A study out of Stanford in 2009 examined how well multitaskers are able to process information. People considered heavy media multitaskers were found to have more difficulty ignoring irrelevant but distracting things in their environment. As a result they actually performed worse on a test of task switching ability when compared to people who were lighter multitaskers.
Multitasking means working less efficiently even when you think you’re applying yourself. That’s because people dividing their attention aren’t able to engage in their work with the fluency they might otherwise have. “They’re not free to think about what’s the best way to do something,” Dr. Cruger explains. “Kids will start a task, try to get the task done, but not take the time to travel along and figure out how to do the task best.”
While the work might still get finished, multitasking adds up to shallower thinking and more time spent actually working. But it’s hard for kids to see it that way. “If you haven’t really established a disciplined routine for learning and thinking, it’s hard to have a sense of what to compare your current performance against,” notes Dr. Cruger.
Kids who struggle with attention
There’s a kind of myth that kids who have ADHD are uniquely suited to multitasking.
At a Child Mind Institute event about how children are affected by technology, Ali Wentworth, actress, comedian and host of the event, described how she found her teenage daughter the evening before: She was doing her homework on one screen, texting on another, with Gilmore Girls playing on a third. When Wentworth protested, her daughter told her, “I have ADHD. This is how I do my homework.”
In reality, multitasking during homework can be particularly difficult for kids who have ADHD.
“There’s pretty compelling literature that suggests that nobody is actually good at multitasking, but I think kids who have ADHD also have a set of cognitive distortions about their skills and capacities,” says Dr. Cruger. “They’re probably worse at multitasking than people without ADHD, but they often think they’re better at it.”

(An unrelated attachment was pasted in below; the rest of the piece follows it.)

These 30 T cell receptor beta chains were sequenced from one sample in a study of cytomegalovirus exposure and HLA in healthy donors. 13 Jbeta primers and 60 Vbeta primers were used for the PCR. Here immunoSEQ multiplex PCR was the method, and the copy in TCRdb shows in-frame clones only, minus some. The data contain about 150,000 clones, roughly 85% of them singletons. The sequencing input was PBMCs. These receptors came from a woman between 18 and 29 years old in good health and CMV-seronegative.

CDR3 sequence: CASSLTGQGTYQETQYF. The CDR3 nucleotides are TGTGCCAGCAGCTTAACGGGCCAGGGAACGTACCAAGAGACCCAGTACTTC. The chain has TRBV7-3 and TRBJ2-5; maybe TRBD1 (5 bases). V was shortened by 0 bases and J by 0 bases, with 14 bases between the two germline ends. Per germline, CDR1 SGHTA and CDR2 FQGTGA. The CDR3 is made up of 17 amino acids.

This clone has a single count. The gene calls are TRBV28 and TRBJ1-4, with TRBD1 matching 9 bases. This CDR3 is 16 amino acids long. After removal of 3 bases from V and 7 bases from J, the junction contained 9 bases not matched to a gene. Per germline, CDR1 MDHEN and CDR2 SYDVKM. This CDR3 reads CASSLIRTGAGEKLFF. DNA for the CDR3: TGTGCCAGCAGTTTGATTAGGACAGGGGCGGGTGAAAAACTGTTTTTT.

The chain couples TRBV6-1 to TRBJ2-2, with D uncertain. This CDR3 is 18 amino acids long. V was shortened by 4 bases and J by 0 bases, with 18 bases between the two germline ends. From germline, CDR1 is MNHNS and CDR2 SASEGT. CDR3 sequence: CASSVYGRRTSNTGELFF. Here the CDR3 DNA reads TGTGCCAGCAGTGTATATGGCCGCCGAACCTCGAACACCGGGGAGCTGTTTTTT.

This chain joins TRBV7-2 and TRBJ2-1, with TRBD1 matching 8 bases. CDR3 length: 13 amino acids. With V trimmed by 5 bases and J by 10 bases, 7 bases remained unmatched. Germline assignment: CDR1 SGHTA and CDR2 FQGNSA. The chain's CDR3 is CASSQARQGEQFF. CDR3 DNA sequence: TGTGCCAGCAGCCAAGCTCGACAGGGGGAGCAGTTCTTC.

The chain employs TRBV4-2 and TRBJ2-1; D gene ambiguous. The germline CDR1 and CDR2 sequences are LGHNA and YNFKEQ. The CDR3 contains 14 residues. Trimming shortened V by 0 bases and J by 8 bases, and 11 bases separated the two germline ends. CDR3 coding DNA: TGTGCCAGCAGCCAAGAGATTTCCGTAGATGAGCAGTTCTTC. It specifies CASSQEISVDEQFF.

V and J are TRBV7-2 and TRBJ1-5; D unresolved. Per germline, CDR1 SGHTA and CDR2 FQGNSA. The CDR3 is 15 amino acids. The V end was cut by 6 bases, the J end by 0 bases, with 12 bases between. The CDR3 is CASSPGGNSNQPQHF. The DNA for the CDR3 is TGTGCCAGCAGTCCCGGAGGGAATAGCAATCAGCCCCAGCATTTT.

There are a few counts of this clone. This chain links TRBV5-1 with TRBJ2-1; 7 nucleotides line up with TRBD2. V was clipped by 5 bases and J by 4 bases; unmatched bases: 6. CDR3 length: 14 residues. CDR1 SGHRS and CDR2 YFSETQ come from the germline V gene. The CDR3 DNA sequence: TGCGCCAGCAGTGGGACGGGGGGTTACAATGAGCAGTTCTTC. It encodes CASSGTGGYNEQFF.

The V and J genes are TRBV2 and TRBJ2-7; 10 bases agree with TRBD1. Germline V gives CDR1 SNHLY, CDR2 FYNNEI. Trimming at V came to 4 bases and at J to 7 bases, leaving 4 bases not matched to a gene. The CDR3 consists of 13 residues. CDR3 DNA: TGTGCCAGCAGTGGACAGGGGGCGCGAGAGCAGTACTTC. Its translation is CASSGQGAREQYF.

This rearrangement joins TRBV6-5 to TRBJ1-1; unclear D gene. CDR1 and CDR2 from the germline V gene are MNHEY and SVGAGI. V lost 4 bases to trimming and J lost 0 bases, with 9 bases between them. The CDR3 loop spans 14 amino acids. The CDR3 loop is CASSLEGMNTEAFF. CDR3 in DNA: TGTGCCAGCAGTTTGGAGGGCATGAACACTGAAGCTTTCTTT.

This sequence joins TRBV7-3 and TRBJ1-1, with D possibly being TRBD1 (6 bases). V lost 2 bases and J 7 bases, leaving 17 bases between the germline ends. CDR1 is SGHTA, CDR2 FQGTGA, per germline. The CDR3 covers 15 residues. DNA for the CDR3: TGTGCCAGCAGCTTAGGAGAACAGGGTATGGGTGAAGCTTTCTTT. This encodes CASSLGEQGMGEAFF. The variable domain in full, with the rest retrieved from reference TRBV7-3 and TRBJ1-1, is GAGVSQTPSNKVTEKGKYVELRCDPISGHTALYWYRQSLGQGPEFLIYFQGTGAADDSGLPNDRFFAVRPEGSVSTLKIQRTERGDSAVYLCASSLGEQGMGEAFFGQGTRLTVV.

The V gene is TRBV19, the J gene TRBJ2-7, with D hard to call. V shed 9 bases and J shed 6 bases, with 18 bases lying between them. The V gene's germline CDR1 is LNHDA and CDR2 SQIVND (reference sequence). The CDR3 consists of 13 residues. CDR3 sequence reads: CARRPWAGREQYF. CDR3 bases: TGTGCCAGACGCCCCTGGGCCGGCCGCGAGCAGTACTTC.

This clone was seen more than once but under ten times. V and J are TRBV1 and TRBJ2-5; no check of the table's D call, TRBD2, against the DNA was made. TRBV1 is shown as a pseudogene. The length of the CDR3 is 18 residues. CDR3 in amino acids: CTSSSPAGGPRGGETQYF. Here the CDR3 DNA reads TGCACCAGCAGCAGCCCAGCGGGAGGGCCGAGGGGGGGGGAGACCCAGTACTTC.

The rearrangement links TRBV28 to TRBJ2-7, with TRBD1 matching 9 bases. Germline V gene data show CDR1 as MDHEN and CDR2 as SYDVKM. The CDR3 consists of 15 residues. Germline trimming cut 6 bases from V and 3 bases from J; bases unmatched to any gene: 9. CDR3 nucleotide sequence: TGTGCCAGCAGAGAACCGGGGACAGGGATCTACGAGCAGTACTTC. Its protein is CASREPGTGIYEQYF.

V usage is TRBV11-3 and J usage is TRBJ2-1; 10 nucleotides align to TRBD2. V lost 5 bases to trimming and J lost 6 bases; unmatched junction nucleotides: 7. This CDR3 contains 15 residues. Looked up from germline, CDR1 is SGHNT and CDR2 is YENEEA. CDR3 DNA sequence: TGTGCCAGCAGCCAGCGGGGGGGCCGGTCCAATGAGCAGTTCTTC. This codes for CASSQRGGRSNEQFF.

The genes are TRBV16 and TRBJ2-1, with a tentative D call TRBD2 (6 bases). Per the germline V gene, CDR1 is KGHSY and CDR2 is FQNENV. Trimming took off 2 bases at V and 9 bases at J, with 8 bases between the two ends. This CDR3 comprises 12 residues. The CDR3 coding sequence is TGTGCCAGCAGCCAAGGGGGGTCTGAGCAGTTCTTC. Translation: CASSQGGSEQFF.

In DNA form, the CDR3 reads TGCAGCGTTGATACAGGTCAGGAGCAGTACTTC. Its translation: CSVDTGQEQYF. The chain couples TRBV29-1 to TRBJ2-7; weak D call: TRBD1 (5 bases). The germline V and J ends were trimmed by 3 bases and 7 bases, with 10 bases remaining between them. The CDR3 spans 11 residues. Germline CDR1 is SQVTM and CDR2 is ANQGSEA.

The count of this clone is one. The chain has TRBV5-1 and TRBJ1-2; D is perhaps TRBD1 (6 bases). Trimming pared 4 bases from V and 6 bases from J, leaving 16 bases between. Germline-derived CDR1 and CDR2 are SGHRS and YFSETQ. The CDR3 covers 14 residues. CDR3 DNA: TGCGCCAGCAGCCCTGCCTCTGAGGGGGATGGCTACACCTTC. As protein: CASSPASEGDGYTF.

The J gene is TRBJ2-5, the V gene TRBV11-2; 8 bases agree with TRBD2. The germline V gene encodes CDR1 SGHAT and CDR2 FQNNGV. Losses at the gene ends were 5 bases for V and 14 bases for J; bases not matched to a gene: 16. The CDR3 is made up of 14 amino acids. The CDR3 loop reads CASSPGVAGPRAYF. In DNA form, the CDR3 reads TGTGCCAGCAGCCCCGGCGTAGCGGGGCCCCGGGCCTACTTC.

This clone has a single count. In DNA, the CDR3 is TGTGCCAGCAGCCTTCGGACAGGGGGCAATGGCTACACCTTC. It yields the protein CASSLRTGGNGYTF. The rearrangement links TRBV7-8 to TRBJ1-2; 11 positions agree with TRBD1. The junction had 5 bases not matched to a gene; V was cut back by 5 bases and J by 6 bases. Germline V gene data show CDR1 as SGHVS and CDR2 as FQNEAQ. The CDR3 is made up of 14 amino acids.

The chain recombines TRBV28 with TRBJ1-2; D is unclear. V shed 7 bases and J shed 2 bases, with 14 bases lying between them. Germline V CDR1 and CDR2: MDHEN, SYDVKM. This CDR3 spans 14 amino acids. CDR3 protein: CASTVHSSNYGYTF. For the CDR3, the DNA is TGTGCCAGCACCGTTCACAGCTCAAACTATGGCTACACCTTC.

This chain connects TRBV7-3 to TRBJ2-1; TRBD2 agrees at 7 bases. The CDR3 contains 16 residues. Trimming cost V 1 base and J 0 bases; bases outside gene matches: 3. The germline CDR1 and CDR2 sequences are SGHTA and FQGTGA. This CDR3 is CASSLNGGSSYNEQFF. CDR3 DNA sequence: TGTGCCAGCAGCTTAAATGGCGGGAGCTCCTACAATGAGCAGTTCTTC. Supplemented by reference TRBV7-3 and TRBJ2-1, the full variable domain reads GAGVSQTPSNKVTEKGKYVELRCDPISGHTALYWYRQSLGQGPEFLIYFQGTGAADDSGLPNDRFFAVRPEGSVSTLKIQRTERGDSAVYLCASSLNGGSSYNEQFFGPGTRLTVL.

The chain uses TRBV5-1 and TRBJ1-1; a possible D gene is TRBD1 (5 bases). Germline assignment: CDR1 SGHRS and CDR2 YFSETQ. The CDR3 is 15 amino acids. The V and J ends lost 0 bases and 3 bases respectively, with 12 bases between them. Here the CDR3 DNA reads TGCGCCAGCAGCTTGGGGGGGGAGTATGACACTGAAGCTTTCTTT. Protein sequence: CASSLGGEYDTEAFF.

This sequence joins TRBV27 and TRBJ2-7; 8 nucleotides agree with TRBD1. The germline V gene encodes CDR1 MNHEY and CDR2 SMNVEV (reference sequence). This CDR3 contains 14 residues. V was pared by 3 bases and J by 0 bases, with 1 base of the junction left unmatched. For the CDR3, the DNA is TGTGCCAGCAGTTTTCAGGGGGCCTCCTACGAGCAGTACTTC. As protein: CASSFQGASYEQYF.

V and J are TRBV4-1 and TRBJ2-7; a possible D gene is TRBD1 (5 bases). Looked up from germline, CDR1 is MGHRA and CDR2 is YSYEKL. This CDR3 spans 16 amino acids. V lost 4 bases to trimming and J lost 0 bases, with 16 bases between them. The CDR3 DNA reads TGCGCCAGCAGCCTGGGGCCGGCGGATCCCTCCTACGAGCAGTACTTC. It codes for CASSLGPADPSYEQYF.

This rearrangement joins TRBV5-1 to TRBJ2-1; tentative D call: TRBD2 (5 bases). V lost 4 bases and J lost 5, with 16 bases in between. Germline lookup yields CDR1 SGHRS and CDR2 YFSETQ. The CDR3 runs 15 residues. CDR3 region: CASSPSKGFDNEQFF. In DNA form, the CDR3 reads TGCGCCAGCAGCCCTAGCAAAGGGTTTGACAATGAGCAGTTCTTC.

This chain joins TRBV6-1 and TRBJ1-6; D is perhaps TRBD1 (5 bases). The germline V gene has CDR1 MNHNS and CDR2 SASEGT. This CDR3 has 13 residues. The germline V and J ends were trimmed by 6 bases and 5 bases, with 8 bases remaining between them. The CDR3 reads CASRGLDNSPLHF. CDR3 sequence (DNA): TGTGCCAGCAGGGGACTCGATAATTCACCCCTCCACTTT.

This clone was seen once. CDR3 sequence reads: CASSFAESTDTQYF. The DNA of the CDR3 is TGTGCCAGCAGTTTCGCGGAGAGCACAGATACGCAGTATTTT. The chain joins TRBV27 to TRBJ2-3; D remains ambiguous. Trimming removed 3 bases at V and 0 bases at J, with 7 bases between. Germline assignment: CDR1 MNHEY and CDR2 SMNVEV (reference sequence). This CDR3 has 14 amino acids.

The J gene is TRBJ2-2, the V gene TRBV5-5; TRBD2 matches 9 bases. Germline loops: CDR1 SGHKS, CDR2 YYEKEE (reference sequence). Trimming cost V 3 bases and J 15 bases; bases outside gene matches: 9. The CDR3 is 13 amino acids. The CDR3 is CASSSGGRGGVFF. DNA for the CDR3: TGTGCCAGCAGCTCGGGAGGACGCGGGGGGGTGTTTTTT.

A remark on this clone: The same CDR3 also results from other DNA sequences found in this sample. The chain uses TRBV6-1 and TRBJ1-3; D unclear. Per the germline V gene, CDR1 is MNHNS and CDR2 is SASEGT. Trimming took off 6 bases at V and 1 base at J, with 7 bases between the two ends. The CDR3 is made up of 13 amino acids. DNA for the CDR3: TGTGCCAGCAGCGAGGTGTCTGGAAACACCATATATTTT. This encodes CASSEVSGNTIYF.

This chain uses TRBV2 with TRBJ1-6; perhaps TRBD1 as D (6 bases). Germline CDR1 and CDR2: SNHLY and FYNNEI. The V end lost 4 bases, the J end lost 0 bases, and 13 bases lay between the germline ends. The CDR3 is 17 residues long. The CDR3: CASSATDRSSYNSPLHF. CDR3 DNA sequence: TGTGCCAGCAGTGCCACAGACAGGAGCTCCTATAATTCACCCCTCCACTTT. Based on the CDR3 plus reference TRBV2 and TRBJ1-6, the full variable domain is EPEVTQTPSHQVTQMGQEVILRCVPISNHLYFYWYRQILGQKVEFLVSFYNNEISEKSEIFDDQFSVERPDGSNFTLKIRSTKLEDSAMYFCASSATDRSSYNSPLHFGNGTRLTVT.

That might be because the constant stimulation offered by tech devices is very appealing to kids with ADHD. Short bursts of attention, with immediate rewards, are easier for them than paying sustained attention. But trying to do both at the same time — juggling homework and Snapchat — would be particularly difficult for them.
That’s because people with ADHD struggle with executive functions, which are the self-regulating skills we use to do things like shift between situations, control our emotions and impulsivity, and organize and make plans. These are all skills that are integral to doing homework and they are weakened further when we are dividing our attention across multiple platforms.
“One of the psychological impacts for people with ADHD is they have to make smart decisions about how to use their resources wisely because they have limited attentional resources and they have limited capacity to do the hard work of learning naturally,” explains Dr. Cruger. “It just takes more effort for them.”
Given that kids with ADHD are particularly susceptible to the stimulation that tech devices provide, and that focusing on homework is already harder for them, successfully doing both would be incredibly difficult.
Related: What Is Working Memory?
A distraction-free mind
Setting up a homework routine that minimizes distractions is important, especially if your child struggles with attention, or seems to be finding that her homework is taking much longer than it should.
Let her know that the goal is to make doing homework easier and less stressful. Removing those distractions should improve her homework experience and leave her with more actual free time.